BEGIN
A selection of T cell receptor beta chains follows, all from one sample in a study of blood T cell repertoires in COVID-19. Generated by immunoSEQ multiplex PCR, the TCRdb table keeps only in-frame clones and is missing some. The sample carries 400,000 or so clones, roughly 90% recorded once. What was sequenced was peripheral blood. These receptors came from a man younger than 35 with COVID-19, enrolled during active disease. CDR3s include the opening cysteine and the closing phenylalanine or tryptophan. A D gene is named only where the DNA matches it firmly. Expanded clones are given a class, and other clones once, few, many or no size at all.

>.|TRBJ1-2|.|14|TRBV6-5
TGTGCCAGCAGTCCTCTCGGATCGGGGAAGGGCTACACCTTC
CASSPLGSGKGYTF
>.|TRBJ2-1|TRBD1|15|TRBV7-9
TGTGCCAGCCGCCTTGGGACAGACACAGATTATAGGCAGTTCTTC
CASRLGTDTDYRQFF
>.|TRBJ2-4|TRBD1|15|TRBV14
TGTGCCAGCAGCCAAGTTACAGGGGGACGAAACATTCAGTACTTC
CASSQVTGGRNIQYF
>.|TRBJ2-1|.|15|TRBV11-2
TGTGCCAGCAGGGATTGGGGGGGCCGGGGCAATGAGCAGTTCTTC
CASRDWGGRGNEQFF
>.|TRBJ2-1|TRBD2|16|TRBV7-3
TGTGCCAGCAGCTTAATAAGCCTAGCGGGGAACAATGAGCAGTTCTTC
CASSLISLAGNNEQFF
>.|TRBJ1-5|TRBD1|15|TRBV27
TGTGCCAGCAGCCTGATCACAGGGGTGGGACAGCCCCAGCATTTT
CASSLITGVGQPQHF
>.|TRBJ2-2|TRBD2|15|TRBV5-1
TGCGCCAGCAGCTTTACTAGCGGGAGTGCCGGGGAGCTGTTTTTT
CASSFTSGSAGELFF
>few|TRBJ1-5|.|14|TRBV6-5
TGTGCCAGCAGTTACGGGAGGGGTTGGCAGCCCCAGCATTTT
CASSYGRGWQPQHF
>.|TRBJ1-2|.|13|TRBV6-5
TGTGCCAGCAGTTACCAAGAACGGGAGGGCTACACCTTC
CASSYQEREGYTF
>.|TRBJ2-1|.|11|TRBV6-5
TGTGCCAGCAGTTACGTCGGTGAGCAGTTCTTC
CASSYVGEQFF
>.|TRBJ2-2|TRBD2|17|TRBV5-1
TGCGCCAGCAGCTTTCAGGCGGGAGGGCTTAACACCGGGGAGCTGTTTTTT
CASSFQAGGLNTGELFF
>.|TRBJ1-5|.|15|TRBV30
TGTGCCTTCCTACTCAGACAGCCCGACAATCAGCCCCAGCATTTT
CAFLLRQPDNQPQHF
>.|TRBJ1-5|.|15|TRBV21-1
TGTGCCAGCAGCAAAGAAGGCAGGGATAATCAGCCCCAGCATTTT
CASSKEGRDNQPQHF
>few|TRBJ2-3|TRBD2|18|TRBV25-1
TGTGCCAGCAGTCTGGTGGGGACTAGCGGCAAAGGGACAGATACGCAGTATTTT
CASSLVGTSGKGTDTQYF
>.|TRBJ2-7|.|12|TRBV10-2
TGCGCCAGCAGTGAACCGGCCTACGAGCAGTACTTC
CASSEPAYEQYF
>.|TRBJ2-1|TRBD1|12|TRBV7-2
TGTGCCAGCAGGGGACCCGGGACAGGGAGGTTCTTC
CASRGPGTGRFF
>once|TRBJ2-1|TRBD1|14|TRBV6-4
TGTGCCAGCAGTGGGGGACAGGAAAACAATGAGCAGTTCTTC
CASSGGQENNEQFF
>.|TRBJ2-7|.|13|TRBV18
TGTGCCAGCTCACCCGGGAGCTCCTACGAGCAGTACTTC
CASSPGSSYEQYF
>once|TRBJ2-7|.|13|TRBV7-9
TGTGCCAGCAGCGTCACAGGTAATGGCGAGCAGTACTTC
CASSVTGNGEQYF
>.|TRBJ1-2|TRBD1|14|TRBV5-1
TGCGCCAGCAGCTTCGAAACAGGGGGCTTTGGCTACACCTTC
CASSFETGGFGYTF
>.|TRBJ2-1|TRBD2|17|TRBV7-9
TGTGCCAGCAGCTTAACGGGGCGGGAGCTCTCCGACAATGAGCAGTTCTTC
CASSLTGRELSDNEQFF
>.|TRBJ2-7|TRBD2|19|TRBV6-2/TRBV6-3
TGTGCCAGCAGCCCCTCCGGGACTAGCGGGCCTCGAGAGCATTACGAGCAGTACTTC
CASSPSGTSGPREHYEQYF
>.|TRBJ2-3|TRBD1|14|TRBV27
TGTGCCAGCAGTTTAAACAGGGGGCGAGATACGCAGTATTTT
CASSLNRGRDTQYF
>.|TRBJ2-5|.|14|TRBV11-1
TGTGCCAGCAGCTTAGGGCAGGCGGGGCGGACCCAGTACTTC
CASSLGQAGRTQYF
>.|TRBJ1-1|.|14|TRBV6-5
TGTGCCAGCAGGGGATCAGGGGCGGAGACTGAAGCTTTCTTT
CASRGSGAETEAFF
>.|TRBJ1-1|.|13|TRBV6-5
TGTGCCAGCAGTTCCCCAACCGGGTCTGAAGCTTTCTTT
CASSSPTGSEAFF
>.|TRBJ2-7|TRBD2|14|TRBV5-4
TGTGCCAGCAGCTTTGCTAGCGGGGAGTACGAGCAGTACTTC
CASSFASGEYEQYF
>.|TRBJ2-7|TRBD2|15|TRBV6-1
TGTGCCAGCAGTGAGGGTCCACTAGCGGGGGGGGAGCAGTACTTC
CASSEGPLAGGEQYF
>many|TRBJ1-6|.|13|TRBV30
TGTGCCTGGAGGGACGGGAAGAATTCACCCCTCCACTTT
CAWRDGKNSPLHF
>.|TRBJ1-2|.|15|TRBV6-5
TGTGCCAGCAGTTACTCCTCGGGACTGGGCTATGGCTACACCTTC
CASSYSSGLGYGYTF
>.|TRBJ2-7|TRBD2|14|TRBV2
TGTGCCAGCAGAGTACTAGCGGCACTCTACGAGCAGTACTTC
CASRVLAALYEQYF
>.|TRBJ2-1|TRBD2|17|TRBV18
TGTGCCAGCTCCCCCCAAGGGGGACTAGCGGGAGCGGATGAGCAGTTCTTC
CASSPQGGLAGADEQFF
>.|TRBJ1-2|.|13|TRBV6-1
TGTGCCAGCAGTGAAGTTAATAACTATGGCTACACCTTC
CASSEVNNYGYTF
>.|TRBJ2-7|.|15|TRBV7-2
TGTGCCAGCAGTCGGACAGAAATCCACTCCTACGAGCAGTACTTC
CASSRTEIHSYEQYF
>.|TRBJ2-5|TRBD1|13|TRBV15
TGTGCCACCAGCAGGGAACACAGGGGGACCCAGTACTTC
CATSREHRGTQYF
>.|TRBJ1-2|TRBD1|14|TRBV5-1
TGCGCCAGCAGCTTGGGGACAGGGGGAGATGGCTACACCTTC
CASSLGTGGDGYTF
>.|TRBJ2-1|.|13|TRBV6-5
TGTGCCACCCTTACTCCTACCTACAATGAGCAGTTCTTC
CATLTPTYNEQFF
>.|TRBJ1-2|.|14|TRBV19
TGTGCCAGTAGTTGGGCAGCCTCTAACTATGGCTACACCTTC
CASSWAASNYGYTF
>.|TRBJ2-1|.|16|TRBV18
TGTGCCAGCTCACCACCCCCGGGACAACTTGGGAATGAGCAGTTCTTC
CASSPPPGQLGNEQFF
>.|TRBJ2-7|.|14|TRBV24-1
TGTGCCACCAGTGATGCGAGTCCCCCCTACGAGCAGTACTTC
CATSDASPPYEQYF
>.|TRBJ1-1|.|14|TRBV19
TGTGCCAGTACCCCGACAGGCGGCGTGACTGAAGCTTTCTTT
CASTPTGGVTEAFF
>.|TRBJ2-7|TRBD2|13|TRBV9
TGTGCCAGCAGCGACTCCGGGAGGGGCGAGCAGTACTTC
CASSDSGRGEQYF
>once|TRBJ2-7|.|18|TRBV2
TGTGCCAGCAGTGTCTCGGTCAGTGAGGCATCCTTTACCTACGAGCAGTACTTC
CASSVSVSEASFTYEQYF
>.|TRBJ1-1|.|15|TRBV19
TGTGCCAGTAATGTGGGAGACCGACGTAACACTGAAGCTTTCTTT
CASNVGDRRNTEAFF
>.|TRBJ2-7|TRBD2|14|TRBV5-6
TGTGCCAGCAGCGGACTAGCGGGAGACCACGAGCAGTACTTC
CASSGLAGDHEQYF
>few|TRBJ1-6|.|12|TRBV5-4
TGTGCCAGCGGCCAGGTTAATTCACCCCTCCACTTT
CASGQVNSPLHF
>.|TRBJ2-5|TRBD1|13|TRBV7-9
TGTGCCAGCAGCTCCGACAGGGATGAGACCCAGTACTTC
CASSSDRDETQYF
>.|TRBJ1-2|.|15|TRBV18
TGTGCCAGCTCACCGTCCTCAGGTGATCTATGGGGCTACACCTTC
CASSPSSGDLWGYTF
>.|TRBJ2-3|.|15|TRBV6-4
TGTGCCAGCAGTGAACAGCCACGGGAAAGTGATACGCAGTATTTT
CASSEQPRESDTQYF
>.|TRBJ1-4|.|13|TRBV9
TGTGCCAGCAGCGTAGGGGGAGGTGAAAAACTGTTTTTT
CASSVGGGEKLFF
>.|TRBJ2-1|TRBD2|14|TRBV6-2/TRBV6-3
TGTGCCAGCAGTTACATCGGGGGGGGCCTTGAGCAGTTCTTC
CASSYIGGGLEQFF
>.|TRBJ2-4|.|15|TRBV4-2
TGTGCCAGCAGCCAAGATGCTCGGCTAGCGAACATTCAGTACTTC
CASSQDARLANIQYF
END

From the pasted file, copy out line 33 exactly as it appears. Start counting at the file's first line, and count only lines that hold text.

TGCGCCAGCAGCTTTCAGGCGGGAGGGCTTAACACCGGGGAGCTGTTTTTT